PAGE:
Lossless compression of synthetic aperture radar images Page: 1 of 5
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LOSSLESS COMPRESSION OF SYNTHETIC APERTURE RADAR
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LCDR R.W. Ives, USN , N. Magotra , and G.D. Mandyam m .
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Sandia National Laboratories, Albuquerque, New Mexico, USA 87185
Department of Electrical and Computer Engineering, University of New Mexico
Albuquerque, New Mexico, USA 87131
Synthetic Aperture Radar (SAR) has been
proven an effective sensor in a wide variety of
applications. Many of these uses require
transmission and/or processing of the image data
in a lossless manner. With the current state of
SAR technology, the amount of data contained in
a single image may be massive, whether the
application requires the entire complex image or
magnitude data only. In either case, some type of
compression may be required to losslessly
transmit this data in a given bandwidth or store it
in a reasonable volume. This paper provides the
results of applying several lossless compression
schemes to SAR imagery.
Synthetic Aperture Radar (SAR) is useful
in many applications, including oil slick
monitoring, terrain mapping and navigation, and
automatic target recognition (ATR). Recent
advances in technology have resulted in data
collections over larger areas and at higher
resolutions. A direct result of this is the massive
increase in the amounts of data being collected. It
is important to find ways in which the size of this
data can be reduced for storage and transmission
purposes. There already exist many readily
available, effective techniques for image
compression (e.g. JPEG). However, most of these
methods are lossy; in the area of SAR imagery,
some applications cannot tolerate any
compression losses, even though the presence of
clutter in an image may give the impression of
noisy data. Prime examples of this type of
application are SAR interferometry (e.g., 3-D
terrain mapping) or simply reducing the downlink
data rate from a satellite: this data is used in a
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variety of research applications, making it
impossible to predefine what an acceptable level
of information loss would be . Therefore,
there is significant interest in the area of lossless
SAR image compression.
Most lossless compression techniques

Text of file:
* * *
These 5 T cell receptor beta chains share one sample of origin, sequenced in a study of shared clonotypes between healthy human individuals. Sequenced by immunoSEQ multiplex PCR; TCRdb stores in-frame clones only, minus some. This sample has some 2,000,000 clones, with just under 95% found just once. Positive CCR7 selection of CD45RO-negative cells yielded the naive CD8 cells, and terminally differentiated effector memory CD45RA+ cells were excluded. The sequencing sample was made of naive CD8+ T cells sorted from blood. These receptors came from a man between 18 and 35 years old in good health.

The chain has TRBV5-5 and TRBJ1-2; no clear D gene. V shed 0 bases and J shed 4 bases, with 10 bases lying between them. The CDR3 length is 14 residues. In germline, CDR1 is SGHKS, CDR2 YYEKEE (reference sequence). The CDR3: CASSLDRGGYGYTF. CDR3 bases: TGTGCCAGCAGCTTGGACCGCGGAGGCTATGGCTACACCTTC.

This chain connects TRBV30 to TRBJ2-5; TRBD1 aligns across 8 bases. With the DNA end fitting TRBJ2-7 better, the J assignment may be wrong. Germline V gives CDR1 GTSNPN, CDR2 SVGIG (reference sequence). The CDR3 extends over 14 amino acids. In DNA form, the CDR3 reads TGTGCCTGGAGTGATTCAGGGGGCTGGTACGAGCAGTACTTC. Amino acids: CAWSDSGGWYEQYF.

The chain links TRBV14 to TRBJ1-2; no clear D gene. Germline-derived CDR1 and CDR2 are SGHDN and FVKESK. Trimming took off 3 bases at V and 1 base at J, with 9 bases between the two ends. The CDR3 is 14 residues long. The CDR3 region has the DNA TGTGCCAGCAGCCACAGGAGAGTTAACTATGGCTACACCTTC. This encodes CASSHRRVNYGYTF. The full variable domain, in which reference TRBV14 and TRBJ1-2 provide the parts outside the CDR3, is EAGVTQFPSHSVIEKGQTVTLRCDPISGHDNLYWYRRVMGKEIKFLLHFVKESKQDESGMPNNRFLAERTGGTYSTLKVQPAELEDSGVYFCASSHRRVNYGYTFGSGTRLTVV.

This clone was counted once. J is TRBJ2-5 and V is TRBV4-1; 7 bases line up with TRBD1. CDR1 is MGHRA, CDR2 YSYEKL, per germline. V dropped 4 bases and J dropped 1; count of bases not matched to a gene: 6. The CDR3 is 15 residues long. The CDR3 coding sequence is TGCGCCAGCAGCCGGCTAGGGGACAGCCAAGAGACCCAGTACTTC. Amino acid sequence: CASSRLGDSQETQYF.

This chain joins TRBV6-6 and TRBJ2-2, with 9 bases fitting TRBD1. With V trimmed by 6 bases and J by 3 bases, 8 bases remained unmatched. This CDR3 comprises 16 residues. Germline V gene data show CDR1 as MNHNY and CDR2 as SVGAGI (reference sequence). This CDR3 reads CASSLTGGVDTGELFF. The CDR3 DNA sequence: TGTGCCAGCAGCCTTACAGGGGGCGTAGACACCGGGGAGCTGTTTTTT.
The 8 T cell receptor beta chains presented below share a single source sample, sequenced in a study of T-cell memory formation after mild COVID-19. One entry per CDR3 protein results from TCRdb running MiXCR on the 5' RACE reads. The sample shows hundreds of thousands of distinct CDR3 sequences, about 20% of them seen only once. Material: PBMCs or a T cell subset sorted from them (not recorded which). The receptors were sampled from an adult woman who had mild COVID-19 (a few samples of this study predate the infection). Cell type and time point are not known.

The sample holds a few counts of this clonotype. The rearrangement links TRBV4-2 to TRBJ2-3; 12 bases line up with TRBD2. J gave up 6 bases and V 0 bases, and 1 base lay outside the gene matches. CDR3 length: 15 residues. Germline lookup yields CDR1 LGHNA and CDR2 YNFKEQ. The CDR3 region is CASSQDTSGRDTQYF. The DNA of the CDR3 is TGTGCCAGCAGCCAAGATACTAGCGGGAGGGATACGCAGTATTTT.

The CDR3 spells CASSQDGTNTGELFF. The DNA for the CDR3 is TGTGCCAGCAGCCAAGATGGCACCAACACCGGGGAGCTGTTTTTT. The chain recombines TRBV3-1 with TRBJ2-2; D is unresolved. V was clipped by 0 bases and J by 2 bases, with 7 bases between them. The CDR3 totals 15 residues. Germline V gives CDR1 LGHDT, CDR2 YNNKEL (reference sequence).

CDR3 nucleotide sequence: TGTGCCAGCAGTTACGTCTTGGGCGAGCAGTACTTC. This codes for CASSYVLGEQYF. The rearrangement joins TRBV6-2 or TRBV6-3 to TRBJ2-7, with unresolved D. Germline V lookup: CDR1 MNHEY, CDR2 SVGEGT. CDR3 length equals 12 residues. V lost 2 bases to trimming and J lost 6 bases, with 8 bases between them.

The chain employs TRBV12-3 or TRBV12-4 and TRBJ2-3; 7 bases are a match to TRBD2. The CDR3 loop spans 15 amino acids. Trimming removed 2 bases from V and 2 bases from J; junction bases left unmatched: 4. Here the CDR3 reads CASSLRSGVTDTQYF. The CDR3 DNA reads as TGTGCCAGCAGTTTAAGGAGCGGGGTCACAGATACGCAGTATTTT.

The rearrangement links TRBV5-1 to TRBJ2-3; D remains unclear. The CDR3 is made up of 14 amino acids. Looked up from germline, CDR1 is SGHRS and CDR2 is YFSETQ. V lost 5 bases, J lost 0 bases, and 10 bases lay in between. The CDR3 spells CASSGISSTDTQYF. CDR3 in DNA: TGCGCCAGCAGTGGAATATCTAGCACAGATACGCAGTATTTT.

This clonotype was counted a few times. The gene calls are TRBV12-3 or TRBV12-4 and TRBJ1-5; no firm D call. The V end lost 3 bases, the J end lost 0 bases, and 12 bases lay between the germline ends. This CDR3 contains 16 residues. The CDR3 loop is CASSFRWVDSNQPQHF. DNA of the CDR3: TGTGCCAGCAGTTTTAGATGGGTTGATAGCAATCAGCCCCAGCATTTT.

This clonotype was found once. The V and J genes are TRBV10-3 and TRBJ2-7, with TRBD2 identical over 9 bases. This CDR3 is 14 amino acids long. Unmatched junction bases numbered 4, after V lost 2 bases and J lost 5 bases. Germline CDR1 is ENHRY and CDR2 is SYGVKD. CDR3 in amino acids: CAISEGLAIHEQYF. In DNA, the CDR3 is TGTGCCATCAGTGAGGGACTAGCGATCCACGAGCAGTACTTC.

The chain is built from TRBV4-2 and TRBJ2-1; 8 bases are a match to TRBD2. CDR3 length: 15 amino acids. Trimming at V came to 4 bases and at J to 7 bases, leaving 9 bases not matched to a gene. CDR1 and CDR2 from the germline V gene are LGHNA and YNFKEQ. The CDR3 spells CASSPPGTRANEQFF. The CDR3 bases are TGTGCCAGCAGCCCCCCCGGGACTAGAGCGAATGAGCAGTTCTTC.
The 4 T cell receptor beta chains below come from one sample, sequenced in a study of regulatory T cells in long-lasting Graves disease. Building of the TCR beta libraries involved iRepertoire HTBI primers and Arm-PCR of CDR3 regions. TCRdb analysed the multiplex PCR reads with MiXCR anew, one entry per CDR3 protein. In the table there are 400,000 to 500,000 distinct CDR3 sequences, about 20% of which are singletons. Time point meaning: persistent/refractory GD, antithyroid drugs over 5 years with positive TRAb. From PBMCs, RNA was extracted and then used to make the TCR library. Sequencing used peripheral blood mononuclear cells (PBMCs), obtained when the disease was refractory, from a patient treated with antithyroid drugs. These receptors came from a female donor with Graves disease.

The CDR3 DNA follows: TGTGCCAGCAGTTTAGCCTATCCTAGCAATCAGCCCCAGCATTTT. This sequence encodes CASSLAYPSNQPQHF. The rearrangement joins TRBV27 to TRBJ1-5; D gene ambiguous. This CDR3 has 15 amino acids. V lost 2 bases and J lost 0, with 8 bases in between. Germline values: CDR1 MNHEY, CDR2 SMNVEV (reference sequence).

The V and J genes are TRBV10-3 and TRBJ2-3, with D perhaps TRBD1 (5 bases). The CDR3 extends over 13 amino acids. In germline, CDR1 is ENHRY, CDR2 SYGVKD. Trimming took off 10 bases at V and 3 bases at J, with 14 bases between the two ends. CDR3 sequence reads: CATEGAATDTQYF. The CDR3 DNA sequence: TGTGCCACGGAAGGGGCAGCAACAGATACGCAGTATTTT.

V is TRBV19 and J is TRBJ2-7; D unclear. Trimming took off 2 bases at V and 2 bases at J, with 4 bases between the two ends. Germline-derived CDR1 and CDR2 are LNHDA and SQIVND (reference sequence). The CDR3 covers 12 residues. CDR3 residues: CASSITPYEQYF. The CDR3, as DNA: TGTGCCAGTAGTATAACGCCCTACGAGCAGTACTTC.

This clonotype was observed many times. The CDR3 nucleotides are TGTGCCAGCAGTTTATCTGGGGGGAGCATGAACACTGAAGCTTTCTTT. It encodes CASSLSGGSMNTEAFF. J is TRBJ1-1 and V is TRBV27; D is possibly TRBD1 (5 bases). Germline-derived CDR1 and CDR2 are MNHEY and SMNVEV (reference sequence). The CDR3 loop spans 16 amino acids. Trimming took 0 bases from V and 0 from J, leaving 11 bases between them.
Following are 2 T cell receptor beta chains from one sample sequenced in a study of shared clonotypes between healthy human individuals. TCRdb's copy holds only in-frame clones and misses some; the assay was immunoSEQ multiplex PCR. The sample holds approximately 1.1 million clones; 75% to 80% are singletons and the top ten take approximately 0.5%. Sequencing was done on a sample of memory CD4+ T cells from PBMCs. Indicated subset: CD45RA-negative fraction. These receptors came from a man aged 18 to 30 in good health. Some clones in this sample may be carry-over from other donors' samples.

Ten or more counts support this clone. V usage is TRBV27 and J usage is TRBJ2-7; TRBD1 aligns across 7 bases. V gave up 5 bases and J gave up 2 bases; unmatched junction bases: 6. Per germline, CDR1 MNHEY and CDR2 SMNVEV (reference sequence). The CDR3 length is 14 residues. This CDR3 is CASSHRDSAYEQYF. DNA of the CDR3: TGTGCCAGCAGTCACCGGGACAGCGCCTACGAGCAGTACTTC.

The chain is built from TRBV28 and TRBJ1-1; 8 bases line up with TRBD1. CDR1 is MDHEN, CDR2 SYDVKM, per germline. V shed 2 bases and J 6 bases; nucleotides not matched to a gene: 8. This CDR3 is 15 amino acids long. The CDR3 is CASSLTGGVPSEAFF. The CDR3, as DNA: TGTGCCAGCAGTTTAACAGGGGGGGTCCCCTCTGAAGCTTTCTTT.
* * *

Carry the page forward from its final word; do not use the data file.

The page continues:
follow two stages, the first being a "decorrelator"
and the second being an entropy coder . In
many kinds of two-dimensional data, high
correlation exists between neighboring data
points, i.e. pixels; the decorrelator serves to
produce uncorrelated data points, whose collective
entropy should be less than the original data.
This is usually accomplished by determining
predictions of incoming data points based on past
data, and forming as output "error residuals", i.e.
differences between predicted and actual values.
The entropy coder will then take advantage of this
reduction in entropy and will perform a fully-
reversible compression of the output of the
The data used for this research is one
meter resolution SAR images collected by Sandia
National Laboratory's Airborne Multisensor Pod
System (AMPS) of the region near Hanford,
Washington. Lossless compression techniques
were applied to both real (detected/magnitude
only) and complex (in-phase and quadrature)
data. Both types of data were processed as some
applications use only magnitude data (e.g. many
ATR systems), while others require complex data.
2. METHODS FOR DECORRELATION
Many methods exist for decorrelation;
most of these belong to traditional prediction
methods. A few of these methods will be
analyzed with respect to SAR imagery. One such
method is the recursive least-squares lattice
(RLSL) filter , which is widely used in adaptive
filtering. Rather than using the RLSL for a
traditional application such as channel
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Ives, R.W.; Magotra, N. & Mandyam, G.D. Lossless compression of synthetic aperture radar images, article, February 1, 1996; Albuquerque, New Mexico. (digital.library.unt.edu/ark:/67531/metadc666534/m1/1/: accessed January 16, 2019), University of North Texas Libraries, Digital Library, digital.library.unt.edu; crediting UNT Libraries Government Documents Department.